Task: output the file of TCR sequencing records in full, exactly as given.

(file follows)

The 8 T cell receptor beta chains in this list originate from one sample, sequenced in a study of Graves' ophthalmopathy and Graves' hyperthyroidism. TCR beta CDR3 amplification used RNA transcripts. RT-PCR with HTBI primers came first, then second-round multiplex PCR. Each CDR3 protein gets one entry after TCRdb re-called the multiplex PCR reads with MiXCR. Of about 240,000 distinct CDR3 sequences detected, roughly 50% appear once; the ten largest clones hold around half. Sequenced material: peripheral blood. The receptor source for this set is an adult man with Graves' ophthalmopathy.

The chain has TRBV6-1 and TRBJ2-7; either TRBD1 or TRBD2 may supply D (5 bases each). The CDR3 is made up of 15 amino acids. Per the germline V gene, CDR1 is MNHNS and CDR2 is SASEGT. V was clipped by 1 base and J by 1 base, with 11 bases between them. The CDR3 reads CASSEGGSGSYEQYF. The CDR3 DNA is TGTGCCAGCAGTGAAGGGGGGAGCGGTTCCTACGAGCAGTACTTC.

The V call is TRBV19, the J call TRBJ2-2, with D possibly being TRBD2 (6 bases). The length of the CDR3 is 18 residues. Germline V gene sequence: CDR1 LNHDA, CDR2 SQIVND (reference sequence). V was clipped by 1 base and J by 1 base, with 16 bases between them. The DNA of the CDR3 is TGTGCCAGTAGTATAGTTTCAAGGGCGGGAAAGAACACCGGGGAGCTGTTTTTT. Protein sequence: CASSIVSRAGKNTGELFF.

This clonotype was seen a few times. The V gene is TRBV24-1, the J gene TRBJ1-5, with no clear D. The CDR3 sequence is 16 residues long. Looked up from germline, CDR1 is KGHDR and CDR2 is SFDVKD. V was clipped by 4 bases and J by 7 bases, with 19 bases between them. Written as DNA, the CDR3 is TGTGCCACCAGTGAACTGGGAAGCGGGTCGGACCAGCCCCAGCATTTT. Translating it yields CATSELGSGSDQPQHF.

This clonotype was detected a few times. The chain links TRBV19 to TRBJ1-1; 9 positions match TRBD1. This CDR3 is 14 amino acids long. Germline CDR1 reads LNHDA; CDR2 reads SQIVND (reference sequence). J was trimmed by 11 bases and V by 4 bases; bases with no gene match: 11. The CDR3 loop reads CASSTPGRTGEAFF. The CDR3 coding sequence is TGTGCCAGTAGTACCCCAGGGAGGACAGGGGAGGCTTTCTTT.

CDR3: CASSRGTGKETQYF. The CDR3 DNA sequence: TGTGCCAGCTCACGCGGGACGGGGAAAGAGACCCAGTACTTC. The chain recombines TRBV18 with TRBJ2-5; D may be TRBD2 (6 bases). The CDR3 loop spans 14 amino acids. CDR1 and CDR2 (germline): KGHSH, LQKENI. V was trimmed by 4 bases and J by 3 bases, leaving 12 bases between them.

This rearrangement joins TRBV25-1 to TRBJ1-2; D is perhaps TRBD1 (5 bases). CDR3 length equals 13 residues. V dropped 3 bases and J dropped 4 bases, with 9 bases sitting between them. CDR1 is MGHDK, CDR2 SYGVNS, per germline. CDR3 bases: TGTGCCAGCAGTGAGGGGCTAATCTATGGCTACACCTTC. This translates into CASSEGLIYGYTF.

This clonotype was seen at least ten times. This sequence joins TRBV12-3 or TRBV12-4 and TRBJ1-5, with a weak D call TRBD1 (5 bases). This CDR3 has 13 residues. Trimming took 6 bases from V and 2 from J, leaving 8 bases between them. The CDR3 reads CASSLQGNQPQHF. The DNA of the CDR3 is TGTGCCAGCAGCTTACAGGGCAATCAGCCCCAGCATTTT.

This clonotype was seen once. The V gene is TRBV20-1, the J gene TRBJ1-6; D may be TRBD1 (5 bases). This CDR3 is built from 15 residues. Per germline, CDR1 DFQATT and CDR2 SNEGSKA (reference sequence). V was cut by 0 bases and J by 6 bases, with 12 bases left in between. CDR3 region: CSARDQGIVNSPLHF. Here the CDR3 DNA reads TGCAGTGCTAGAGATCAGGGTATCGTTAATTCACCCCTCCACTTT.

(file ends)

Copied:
The 8 T cell receptor beta chains in this list originate from one sample, sequenced in a study of Graves' ophthalmopathy and Graves' hyperthyroidism. TCR beta CDR3 amplification used RNA transcripts. RT-PCR with HTBI primers came first, then second-round multiplex PCR. Each CDR3 protein gets one entry after TCRdb re-called the multiplex PCR reads with MiXCR. Of about 240,000 distinct CDR3 sequences detected, roughly 50% appear once; the ten largest clones hold around half. Sequenced material: peripheral blood. The receptor source for this set is an adult man with Graves' ophthalmopathy.

The chain has TRBV6-1 and TRBJ2-7; either TRBD1 or TRBD2 may supply D (5 bases each). The CDR3 is made up of 15 amino acids. Per the germline V gene, CDR1 is MNHNS and CDR2 is SASEGT. V was clipped by 1 base and J by 1 base, with 11 bases between them. The CDR3 reads CASSEGGSGSYEQYF. The CDR3 DNA is TGTGCCAGCAGTGAAGGGGGGAGCGGTTCCTACGAGCAGTACTTC.

The V call is TRBV19, the J call TRBJ2-2, with D possibly being TRBD2 (6 bases). The length of the CDR3 is 18 residues. Germline V gene sequence: CDR1 LNHDA, CDR2 SQIVND (reference sequence). V was clipped by 1 base and J by 1 base, with 16 bases between them. The DNA of the CDR3 is TGTGCCAGTAGTATAGTTTCAAGGGCGGGAAAGAACACCGGGGAGCTGTTTTTT. Protein sequence: CASSIVSRAGKNTGELFF.

This clonotype was seen a few times. The V gene is TRBV24-1, the J gene TRBJ1-5, with no clear D. The CDR3 sequence is 16 residues long. Looked up from germline, CDR1 is KGHDR and CDR2 is SFDVKD. V was clipped by 4 bases and J by 7 bases, with 19 bases between them. Written as DNA, the CDR3 is TGTGCCACCAGTGAACTGGGAAGCGGGTCGGACCAGCCCCAGCATTTT. Translating it yields CATSELGSGSDQPQHF.

This clonotype was detected a few times. The chain links TRBV19 to TRBJ1-1; 9 positions match TRBD1. This CDR3 is 14 amino acids long. Germline CDR1 reads LNHDA; CDR2 reads SQIVND (reference sequence). J was trimmed by 11 bases and V by 4 bases; bases with no gene match: 11. The CDR3 loop reads CASSTPGRTGEAFF. The CDR3 coding sequence is TGTGCCAGTAGTACCCCAGGGAGGACAGGGGAGGCTTTCTTT.

CDR3: CASSRGTGKETQYF. The CDR3 DNA sequence: TGTGCCAGCTCACGCGGGACGGGGAAAGAGACCCAGTACTTC. The chain recombines TRBV18 with TRBJ2-5; D may be TRBD2 (6 bases). The CDR3 loop spans 14 amino acids. CDR1 and CDR2 (germline): KGHSH, LQKENI. V was trimmed by 4 bases and J by 3 bases, leaving 12 bases between them.

This rearrangement joins TRBV25-1 to TRBJ1-2; D is perhaps TRBD1 (5 bases). CDR3 length equals 13 residues. V dropped 3 bases and J dropped 4 bases, with 9 bases sitting between them. CDR1 is MGHDK, CDR2 SYGVNS, per germline. CDR3 bases: TGTGCCAGCAGTGAGGGGCTAATCTATGGCTACACCTTC. This translates into CASSEGLIYGYTF.

This clonotype was seen at least ten times. This sequence joins TRBV12-3 or TRBV12-4 and TRBJ1-5, with a weak D call TRBD1 (5 bases). This CDR3 has 13 residues. Trimming took 6 bases from V and 2 from J, leaving 8 bases between them. The CDR3 reads CASSLQGNQPQHF. The DNA of the CDR3 is TGTGCCAGCAGCTTACAGGGCAATCAGCCCCAGCATTTT.

This clonotype was seen once. The V gene is TRBV20-1, the J gene TRBJ1-6; D may be TRBD1 (5 bases). This CDR3 is built from 15 residues. Per germline, CDR1 DFQATT and CDR2 SNEGSKA (reference sequence). V was cut by 0 bases and J by 6 bases, with 12 bases left in between. CDR3 region: CSARDQGIVNSPLHF. Here the CDR3 DNA reads TGCAGTGCTAGAGATCAGGGTATCGTTAATTCACCCCTCCACTTT.